Race recap: The 2013 Tulsa Run

Near the finish at the Tulsa Run. I love watching people gut it out at the end.

Near the finish at the Tulsa Run. I love watching people gut it out at the end.

I find myself in a much different place this year compared to last.

When I ran the 2012 Tulsa Run, I was just getting into shape. I typified the slower, plodding shuffler. The event was my big race of the year.

A year later, things have changed. I’ve got a bunch of other races under my belt, some longer than the Tulsa Run. And I’m just four weeks away from running in the 2013 Route 66 Marathon. This weekend was a step-back week on the training schedule, which made competing in the Tulsa Run a nice fit.

But I’d be lying if I told you that this was just another training run. I had new goals in mind for this one and wanted to do well. Besides, this is one of the biggest running events in the city and state.

As a 15K, it doesn’t have the weight of half and full marathons. But it’s a prestigious event just the same. Cash prizes go to the top three winners, and for some extra juice, the Tulsa Run was also the race for the 2013 USATF Masters Championships. So in addition to the everyman runners, the costumed runners and everyone in between, there were also elite athletes lining up at the start line. Between the 15K and the 5K, nearly 10,000 people took part.

The elite

Can’t recap the race without giving proper respect to the serious competitors. Last year, Julius Kogo won a close race with a time of 44:36. This year, it was no contest. The Kenyan ran a blistering 43:42, smoking the competition by 17 seconds.

Winning the women’s division was Aliphine Tuliamuk-Bolton, who set a scorching 49:24 pace.

Among the Masters, Daniel Mutai took first with a time of 51:41 for the men while Julie Donelson clocked in at 1:04 to lead the women.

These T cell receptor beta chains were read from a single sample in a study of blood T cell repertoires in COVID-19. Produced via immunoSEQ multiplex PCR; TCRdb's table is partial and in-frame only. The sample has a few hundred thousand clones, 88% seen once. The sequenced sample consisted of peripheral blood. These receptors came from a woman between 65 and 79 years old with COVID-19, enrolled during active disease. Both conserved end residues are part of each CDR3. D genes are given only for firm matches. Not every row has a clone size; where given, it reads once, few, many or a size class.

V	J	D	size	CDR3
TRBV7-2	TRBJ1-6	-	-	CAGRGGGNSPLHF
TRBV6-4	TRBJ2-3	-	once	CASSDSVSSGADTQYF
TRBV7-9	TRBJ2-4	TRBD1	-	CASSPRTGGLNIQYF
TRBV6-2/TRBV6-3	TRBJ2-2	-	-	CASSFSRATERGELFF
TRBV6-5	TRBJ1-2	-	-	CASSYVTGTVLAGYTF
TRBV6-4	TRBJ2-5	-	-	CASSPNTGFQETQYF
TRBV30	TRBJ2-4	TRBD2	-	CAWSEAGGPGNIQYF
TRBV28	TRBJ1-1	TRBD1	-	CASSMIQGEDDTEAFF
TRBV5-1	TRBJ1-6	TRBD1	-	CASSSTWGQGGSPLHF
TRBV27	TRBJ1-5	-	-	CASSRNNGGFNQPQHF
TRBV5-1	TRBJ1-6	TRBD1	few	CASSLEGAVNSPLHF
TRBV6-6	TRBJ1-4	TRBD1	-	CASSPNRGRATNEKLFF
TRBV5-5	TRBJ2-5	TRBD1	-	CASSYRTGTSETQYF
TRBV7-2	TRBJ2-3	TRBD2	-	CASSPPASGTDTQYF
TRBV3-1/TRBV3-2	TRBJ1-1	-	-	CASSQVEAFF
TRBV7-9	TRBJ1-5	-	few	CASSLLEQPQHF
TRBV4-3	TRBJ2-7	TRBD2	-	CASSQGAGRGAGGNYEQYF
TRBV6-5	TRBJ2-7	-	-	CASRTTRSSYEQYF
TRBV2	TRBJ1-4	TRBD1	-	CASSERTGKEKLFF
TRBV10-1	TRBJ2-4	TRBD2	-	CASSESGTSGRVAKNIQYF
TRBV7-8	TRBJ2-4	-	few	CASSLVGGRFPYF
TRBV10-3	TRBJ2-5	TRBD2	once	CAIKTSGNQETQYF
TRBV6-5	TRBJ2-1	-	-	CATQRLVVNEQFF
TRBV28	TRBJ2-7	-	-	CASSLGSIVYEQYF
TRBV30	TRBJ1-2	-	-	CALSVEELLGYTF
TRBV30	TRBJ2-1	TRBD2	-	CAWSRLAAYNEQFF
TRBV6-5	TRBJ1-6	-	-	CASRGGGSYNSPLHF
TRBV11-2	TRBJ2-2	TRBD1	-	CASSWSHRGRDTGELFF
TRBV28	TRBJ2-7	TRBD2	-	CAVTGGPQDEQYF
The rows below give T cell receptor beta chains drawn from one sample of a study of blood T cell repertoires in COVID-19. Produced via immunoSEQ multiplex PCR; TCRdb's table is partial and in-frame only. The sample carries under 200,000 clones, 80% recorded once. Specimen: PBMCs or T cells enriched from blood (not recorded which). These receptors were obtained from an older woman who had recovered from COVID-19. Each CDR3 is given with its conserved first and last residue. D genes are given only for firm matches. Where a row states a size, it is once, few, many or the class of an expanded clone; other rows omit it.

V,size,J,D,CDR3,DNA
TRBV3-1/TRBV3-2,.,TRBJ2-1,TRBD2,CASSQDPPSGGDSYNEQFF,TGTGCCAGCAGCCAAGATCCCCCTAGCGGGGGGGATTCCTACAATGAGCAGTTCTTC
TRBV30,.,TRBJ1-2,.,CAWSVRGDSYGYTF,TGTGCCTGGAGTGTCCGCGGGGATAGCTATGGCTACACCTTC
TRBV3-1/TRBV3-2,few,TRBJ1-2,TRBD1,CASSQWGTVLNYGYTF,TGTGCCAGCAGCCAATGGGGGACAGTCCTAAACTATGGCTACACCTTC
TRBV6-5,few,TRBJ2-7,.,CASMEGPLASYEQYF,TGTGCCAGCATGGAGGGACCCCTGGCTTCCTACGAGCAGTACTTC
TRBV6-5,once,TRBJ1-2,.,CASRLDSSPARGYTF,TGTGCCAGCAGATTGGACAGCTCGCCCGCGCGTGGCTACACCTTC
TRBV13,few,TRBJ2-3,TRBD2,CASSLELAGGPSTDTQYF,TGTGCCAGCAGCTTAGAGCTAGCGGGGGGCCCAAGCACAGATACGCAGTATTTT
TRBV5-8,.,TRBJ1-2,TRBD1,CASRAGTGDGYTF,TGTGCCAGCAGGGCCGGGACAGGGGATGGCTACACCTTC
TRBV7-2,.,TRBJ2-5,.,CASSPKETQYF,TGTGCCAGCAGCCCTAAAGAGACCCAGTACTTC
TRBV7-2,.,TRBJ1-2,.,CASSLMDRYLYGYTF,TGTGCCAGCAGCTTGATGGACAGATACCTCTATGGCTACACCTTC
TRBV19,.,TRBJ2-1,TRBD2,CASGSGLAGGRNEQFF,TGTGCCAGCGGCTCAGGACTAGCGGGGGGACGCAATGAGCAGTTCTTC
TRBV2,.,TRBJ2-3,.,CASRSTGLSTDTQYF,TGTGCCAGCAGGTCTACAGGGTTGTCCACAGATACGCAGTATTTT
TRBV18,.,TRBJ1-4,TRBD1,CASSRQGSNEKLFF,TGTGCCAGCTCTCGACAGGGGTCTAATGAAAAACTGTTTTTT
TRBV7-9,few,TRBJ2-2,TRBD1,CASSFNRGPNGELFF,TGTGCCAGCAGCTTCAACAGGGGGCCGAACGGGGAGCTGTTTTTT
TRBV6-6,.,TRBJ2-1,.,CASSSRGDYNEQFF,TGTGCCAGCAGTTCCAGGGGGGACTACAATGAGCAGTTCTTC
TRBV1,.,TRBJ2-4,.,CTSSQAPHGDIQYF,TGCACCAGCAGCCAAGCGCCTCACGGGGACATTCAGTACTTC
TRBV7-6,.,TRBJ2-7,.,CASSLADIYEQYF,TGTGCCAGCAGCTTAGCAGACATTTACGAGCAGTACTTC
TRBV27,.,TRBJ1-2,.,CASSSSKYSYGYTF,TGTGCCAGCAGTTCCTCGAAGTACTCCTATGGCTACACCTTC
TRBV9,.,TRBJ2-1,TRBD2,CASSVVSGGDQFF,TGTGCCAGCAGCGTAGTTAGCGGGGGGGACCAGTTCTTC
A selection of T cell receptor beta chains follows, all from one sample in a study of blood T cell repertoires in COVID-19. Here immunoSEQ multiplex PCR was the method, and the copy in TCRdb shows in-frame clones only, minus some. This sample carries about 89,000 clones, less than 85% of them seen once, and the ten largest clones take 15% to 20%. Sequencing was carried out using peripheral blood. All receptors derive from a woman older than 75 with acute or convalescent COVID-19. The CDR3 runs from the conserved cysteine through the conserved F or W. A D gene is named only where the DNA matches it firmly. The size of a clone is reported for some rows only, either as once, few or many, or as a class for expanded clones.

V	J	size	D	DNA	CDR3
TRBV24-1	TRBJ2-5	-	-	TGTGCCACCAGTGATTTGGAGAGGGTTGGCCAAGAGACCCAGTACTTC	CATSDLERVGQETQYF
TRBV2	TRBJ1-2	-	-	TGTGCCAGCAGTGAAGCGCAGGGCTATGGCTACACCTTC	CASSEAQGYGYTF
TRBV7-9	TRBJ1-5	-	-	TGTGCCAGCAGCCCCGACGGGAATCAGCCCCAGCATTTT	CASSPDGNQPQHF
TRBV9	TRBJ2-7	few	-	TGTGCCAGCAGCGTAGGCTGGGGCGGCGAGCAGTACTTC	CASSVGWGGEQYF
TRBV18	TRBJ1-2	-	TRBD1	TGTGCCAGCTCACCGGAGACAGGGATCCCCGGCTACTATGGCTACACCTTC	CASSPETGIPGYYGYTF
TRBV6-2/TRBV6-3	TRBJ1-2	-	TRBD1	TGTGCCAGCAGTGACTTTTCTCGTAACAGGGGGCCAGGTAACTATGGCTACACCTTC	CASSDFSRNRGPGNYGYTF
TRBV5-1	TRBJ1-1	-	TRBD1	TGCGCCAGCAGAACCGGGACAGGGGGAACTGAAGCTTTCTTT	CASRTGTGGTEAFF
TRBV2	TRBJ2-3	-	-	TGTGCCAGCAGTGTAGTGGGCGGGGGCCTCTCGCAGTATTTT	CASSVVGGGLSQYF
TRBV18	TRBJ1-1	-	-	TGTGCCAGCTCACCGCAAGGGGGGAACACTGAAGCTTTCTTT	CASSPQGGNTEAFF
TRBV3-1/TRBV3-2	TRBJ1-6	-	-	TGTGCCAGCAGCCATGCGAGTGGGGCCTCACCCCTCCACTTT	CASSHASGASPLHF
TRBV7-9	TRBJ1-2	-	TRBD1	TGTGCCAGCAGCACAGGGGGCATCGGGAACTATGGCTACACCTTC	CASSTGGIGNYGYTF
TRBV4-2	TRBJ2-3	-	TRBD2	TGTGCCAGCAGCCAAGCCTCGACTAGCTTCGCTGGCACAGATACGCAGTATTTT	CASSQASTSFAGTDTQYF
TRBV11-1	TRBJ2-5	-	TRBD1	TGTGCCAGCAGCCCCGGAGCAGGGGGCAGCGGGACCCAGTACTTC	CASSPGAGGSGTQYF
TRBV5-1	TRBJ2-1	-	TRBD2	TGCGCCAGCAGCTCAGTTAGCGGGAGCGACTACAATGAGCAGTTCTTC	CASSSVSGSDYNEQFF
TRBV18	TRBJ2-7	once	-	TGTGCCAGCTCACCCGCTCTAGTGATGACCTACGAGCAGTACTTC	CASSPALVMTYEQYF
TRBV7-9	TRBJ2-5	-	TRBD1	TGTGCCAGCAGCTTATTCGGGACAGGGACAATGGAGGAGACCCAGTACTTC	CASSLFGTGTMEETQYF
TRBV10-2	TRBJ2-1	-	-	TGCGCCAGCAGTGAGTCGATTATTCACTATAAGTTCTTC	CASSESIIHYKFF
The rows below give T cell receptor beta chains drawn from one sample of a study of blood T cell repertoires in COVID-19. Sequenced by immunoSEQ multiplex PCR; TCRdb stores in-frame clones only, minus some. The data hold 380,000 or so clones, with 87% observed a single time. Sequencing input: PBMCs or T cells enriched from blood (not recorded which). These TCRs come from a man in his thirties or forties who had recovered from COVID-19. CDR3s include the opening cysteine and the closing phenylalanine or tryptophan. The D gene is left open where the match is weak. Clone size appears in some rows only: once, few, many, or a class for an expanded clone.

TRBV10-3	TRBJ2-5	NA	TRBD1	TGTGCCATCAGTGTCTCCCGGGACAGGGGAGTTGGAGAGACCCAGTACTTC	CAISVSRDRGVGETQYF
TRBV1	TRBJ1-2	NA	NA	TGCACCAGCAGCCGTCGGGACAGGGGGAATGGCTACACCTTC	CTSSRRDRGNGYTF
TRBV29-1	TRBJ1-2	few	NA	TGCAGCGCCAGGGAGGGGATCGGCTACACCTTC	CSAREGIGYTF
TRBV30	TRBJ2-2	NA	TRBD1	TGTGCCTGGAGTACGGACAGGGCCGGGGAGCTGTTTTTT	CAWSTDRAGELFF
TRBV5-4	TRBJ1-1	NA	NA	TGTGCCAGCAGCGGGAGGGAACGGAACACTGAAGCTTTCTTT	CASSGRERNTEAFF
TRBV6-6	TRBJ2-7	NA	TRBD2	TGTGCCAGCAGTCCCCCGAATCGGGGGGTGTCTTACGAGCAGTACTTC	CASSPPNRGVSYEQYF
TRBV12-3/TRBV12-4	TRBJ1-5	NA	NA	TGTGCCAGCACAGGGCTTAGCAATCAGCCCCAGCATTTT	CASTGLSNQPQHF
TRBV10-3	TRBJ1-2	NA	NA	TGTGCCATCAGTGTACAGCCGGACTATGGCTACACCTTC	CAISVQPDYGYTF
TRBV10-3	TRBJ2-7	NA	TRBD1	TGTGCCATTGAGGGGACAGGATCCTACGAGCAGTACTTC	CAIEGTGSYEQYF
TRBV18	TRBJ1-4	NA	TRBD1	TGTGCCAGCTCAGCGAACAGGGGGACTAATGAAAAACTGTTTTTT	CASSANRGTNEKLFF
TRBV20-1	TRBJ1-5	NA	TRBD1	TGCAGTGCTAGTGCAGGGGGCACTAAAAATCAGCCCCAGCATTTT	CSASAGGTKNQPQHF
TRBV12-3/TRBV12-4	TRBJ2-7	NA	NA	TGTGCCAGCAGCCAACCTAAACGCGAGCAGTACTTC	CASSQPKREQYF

When the leaders passed by me going back north, it looked like a tight race. Five runners side-by-side, clipping along at a mid-4 minute per mile pace. It’s an amazing thing to see that sort of athleticism on display.

Hats off to Kogo who defended his crown with style.

The event

What’s great about this race (and many others like it) is that among these elite runners there is room for the rest of us.

Little kids and the senior set. People dressed like superheroes and bacon. Yeah, bacon. And more than a few ladies in those puffy tutu things.

Seventeen people raced Saturday who have been in every Tulsa Run since it started in 1978. I don’t know of any race in the state that has that kind of participant loyalty. There are bigger, more challenging races out there, but like I wrote last year, the Tulsa Run is a community event. It’s something we Tulsans do.

The weather proved ideal. It was overcast and about 50 degrees at the start, and the stiff south breeze at the beginning backed off pretty quickly. Couldn’t have asked for better conditions.

How it went

Like I said earlier, I’m a different runner now than I was a year ago. I’m 10 pounds lighter, My weekly mileage totals are about three times as much as they were back then (although I’ll back off once the marathon is done). I’m faster and stronger. So I really wanted to test myself.

And that’s pretty much what all of us are doing. Maybe we’ll have some friends we’ll try to beat, but few of us are anywhere close to cracking to top 100 finishers. Very few. So we test ourselves, compete against our past. For the better runners, it’s shooting for the mug — competitors who finish under an hour get a commemorative coffee cup along with their finisher’s medal. For the rest of us, it’s a competition against the clock.

Last year, I finished in 1:43. Not very fast at all, but I was pleased to have run the whole thing through and overcome a brief illness to get back into shape to finish the race.

Me after the finish. Once fall race season ends, I need to see about putting some bulk back on me. Getting a little thin.